When we first set our eyes on Wilier's Blade time trial frame, we thought it was a Twinfoil with a mismatched fork. Perhaps an earlier generation version, perhaps a test mule. We were wrong. The Blade is its own bike. What you're seeing is a frame that came out of the same mold as the Twinfoil and a more conventional fork. The reason for this is economics and flexibility. The frame has identical shapes and geometry, with a tall downtube, a long seat post, wide stays, internal routing, and a TRP integrated brake mounted on the underside of the frame. The difference is in the use of less-expensive 46-ton carbon-fiber cloth. The result is be a bike that flexes a bit more, which, if you're the kind of person who finds stiff bikes a literal pain in the back, the flexing becomes compliance, and results in a more comfortable ride. The fork is a more conventional-looking carbon-fiber job with aluminum dropouts. The legs have a narrower stance, making it less aero, but the depth of the legs will minimize the increased drag. The biggest benefit of the conventional fork is the flexibility it allows you for putting in a stem of the length and height of your choosing. This means you can have an integrated bar/stem combo or your favorite integrated bar with the stem of your choosing or set the armrests at whatever width you want.Everything we've written regarding fit and component issues for the Twinfoil hold for the Blade as well. The seat stays are set wide for better airflow. The chain stays are thick for drive train efficiency. The stays are joined at the adjustable vertical dropouts that boast 6mm of fore-aft play. Wide wheel fans take note: maximum rim width is 25mm, but a Head Stinger 9 fit in, as the adjustable dropouts allow for some play so that the wheel nestles in the rear triangle perfectly. The integrated seat post has also been built with aerodynamics in mind. Not only is it long and narrow, but it has an internal fixing bolt accessed from the right side and the seat clamp is adjustable for a wide range of position options. The post is 350mm long, and the clamp is adjustable from 10mm in front of the bottom bracket to 20mm behind it, which means that there is an effective seat angle of anywhere from 74- to 78-degrees. This means it can accommodate conservative roadies and radical triathletes alike. Because they want to be accommodating to everyone who races against the clock, the front derailleur has an adjustable orbital mount. It's kind of like a disc that can be moved not only up and down, but on its own axis, so it can work with a wide range of rings and be tweaked for optimal chain line orientation. The bolt that does this is accessed from the left side of the frame so the cranks won't have to be pulled to do this precise adjusting. Being a Wilier, the bottom bracket standard is BB93, and will accept any Campagnolo thru-axle crankset and comes with adapters for use with Shimano and SRAM cranks. There is a single set of bottle mounts on the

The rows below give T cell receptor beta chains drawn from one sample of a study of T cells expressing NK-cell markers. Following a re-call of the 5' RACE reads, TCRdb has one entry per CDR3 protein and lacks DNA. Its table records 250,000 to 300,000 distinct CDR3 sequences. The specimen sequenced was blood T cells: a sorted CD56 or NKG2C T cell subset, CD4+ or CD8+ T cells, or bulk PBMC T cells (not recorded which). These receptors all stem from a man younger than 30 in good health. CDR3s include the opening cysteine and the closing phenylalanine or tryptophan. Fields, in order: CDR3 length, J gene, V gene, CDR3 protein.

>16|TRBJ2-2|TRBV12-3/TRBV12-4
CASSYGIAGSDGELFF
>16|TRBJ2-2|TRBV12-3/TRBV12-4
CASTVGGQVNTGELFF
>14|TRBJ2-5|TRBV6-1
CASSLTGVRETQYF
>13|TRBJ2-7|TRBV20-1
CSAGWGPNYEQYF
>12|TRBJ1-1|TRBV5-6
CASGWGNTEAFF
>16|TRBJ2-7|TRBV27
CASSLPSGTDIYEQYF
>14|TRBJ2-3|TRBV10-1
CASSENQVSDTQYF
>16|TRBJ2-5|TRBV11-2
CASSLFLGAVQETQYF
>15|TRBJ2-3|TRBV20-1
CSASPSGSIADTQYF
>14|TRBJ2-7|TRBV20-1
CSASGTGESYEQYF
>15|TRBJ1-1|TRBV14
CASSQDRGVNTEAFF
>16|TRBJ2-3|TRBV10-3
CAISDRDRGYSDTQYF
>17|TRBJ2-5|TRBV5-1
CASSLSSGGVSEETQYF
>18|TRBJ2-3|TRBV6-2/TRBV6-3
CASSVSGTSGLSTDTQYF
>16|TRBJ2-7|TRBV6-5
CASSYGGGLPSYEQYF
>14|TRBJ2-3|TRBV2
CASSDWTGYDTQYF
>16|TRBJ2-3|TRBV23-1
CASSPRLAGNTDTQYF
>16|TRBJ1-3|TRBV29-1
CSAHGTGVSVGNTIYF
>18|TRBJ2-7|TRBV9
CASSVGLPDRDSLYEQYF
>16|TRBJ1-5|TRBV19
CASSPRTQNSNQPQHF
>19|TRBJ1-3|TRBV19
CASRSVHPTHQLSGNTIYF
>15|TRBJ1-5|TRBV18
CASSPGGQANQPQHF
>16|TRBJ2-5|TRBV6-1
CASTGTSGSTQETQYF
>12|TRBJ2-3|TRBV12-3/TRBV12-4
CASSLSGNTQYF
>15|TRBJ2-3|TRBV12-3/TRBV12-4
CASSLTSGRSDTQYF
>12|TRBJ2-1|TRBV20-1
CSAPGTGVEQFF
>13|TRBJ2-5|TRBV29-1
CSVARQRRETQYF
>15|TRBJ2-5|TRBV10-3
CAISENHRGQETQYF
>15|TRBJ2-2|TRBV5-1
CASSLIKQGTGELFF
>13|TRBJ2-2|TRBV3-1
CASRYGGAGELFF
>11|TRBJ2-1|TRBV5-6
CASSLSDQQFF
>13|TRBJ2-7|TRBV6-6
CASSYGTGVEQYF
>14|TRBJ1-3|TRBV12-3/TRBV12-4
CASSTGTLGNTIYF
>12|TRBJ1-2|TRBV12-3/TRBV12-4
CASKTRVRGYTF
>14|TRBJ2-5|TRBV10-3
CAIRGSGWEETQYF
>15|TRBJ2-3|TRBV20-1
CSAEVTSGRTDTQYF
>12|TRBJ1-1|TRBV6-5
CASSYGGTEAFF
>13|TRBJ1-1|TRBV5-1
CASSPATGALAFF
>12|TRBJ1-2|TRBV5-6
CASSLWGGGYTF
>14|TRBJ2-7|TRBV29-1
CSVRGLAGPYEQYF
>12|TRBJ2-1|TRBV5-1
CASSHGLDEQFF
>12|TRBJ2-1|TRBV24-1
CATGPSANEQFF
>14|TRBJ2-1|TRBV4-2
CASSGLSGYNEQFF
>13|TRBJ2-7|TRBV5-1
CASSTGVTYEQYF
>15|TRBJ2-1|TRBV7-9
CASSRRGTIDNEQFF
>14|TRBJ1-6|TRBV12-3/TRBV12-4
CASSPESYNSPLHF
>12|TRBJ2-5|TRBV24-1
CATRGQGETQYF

I have a brand new set of Look Keo Blades (non-TI) and a new set of Look Grey cleats. On the first run with these cleats I have an odd clunk/popping/clicking sound coming from both pedals.
I removed them, re-greased them, and re-installed them, but am having the same issues. The cleats are new, ... Read More »
Does any company still make these? I have a steel frame that I love. It came with a carbon straight blade fork and after 12 seasons I would like to replace it with something similar. I can find them with some rake, but not straight. As I am used to the wheelbase I have now I how long will it take me ... Read More »
I am so happy and excited, I just got Look's highest end pedals: the Keo Blade Carbon w/ Titanium spindle. Initial few miles tell me they feel amazing. The clip in is snappy and firm. getting out is the same as my old Keo 2 Max. I'd love to discuss these pedals and help out anyone else who's intere ... Read More »